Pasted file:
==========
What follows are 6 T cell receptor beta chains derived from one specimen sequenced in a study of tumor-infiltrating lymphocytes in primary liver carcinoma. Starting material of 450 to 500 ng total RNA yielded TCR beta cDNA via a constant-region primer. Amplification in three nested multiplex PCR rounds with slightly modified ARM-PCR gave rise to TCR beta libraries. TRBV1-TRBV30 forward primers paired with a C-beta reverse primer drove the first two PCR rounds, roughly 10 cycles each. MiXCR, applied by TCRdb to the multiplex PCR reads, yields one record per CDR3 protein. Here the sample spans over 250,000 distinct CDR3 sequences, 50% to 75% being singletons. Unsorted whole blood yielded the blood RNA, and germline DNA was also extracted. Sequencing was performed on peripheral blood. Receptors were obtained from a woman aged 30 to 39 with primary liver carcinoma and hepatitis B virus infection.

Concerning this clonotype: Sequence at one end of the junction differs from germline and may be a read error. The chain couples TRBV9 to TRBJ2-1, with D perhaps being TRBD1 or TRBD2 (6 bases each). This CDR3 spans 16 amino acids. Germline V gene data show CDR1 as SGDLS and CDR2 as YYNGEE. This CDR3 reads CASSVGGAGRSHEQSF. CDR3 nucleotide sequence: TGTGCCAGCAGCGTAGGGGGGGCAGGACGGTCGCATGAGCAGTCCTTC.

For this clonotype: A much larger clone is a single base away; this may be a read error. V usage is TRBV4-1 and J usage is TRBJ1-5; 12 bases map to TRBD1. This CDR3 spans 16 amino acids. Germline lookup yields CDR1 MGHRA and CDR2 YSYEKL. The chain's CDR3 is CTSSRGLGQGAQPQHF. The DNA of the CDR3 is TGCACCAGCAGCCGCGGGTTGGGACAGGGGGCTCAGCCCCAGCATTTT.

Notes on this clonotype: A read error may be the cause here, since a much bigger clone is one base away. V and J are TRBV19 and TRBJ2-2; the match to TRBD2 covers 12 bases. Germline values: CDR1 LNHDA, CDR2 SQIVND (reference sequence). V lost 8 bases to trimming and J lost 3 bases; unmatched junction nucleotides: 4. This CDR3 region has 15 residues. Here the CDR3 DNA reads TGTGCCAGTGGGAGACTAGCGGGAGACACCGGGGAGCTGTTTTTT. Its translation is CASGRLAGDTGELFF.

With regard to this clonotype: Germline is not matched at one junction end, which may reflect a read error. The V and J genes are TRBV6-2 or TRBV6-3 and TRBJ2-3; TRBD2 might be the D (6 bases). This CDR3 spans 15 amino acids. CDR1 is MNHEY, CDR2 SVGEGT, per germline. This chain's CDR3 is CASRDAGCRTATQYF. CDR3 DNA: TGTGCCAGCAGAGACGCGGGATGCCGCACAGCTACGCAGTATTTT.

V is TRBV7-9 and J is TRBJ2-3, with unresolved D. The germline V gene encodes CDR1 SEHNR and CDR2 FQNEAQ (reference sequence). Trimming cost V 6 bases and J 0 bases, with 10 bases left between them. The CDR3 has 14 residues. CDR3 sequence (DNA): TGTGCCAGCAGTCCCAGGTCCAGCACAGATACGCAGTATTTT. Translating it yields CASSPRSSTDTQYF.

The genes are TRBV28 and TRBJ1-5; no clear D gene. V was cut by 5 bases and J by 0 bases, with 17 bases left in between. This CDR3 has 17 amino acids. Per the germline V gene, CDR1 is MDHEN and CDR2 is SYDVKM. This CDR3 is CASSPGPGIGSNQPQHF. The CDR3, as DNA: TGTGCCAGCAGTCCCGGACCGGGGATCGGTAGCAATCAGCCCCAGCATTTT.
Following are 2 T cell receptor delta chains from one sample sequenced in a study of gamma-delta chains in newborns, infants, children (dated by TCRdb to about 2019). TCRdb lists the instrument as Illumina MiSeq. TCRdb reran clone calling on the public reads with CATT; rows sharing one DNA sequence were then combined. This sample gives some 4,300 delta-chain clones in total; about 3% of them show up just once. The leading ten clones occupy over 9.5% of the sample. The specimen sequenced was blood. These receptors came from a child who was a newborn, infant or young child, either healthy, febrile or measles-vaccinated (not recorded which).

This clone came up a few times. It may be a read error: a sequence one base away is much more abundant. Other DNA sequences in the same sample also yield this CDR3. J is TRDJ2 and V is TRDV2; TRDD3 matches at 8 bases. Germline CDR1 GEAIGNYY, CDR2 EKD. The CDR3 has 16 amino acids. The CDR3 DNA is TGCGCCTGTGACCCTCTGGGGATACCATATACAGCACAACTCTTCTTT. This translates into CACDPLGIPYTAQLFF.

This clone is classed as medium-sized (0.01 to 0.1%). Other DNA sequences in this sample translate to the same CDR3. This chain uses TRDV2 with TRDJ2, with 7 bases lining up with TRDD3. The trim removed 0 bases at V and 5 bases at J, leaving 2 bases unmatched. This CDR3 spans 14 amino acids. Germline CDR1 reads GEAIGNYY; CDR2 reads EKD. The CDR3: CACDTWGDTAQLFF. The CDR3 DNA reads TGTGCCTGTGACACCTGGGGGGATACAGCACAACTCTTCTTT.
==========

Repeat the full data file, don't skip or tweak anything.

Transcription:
What follows are 6 T cell receptor beta chains derived from one specimen sequenced in a study of tumor-infiltrating lymphocytes in primary liver carcinoma. Starting material of 450 to 500 ng total RNA yielded TCR beta cDNA via a constant-region primer. Amplification in three nested multiplex PCR rounds with slightly modified ARM-PCR gave rise to TCR beta libraries. TRBV1-TRBV30 forward primers paired with a C-beta reverse primer drove the first two PCR rounds, roughly 10 cycles each. MiXCR, applied by TCRdb to the multiplex PCR reads, yields one record per CDR3 protein. Here the sample spans over 250,000 distinct CDR3 sequences, 50% to 75% being singletons. Unsorted whole blood yielded the blood RNA, and germline DNA was also extracted. Sequencing was performed on peripheral blood. Receptors were obtained from a woman aged 30 to 39 with primary liver carcinoma and hepatitis B virus infection.

Concerning this clonotype: Sequence at one end of the junction differs from germline and may be a read error. The chain couples TRBV9 to TRBJ2-1, with D perhaps being TRBD1 or TRBD2 (6 bases each). This CDR3 spans 16 amino acids. Germline V gene data show CDR1 as SGDLS and CDR2 as YYNGEE. This CDR3 reads CASSVGGAGRSHEQSF. CDR3 nucleotide sequence: TGTGCCAGCAGCGTAGGGGGGGCAGGACGGTCGCATGAGCAGTCCTTC.

For this clonotype: A much larger clone is a single base away; this may be a read error. V usage is TRBV4-1 and J usage is TRBJ1-5; 12 bases map to TRBD1. This CDR3 spans 16 amino acids. Germline lookup yields CDR1 MGHRA and CDR2 YSYEKL. The chain's CDR3 is CTSSRGLGQGAQPQHF. The DNA of the CDR3 is TGCACCAGCAGCCGCGGGTTGGGACAGGGGGCTCAGCCCCAGCATTTT.

Notes on this clonotype: A read error may be the cause here, since a much bigger clone is one base away. V and J are TRBV19 and TRBJ2-2; the match to TRBD2 covers 12 bases. Germline values: CDR1 LNHDA, CDR2 SQIVND (reference sequence). V lost 8 bases to trimming and J lost 3 bases; unmatched junction nucleotides: 4. This CDR3 region has 15 residues. Here the CDR3 DNA reads TGTGCCAGTGGGAGACTAGCGGGAGACACCGGGGAGCTGTTTTTT. Its translation is CASGRLAGDTGELFF.

With regard to this clonotype: Germline is not matched at one junction end, which may reflect a read error. The V and J genes are TRBV6-2 or TRBV6-3 and TRBJ2-3; TRBD2 might be the D (6 bases). This CDR3 spans 15 amino acids. CDR1 is MNHEY, CDR2 SVGEGT, per germline. This chain's CDR3 is CASRDAGCRTATQYF. CDR3 DNA: TGTGCCAGCAGAGACGCGGGATGCCGCACAGCTACGCAGTATTTT.

V is TRBV7-9 and J is TRBJ2-3, with unresolved D. The germline V gene encodes CDR1 SEHNR and CDR2 FQNEAQ (reference sequence). Trimming cost V 6 bases and J 0 bases, with 10 bases left between them. The CDR3 has 14 residues. CDR3 sequence (DNA): TGTGCCAGCAGTCCCAGGTCCAGCACAGATACGCAGTATTTT. Translating it yields CASSPRSSTDTQYF.

The genes are TRBV28 and TRBJ1-5; no clear D gene. V was cut by 5 bases and J by 0 bases, with 17 bases left in between. This CDR3 has 17 amino acids. Per the germline V gene, CDR1 is MDHEN and CDR2 is SYDVKM. This CDR3 is CASSPGPGIGSNQPQHF. The CDR3, as DNA: TGTGCCAGCAGTCCCGGACCGGGGATCGGTAGCAATCAGCCCCAGCATTTT.
Following are 2 T cell receptor delta chains from one sample sequenced in a study of gamma-delta chains in newborns, infants, children (dated by TCRdb to about 2019). TCRdb lists the instrument as Illumina MiSeq. TCRdb reran clone calling on the public reads with CATT; rows sharing one DNA sequence were then combined. This sample gives some 4,300 delta-chain clones in total; about 3% of them show up just once. The leading ten clones occupy over 9.5% of the sample. The specimen sequenced was blood. These receptors came from a child who was a newborn, infant or young child, either healthy, febrile or measles-vaccinated (not recorded which).

This clone came up a few times. It may be a read error: a sequence one base away is much more abundant. Other DNA sequences in the same sample also yield this CDR3. J is TRDJ2 and V is TRDV2; TRDD3 matches at 8 bases. Germline CDR1 GEAIGNYY, CDR2 EKD. The CDR3 has 16 amino acids. The CDR3 DNA is TGCGCCTGTGACCCTCTGGGGATACCATATACAGCACAACTCTTCTTT. This translates into CACDPLGIPYTAQLFF.

This clone is classed as medium-sized (0.01 to 0.1%). Other DNA sequences in this sample translate to the same CDR3. This chain uses TRDV2 with TRDJ2, with 7 bases lining up with TRDD3. The trim removed 0 bases at V and 5 bases at J, leaving 2 bases unmatched. This CDR3 spans 14 amino acids. Germline CDR1 reads GEAIGNYY; CDR2 reads EKD. The CDR3: CACDTWGDTAQLFF. The CDR3 DNA reads TGTGCCTGTGACACCTGGGGGGATACAGCACAACTCTTCTTT.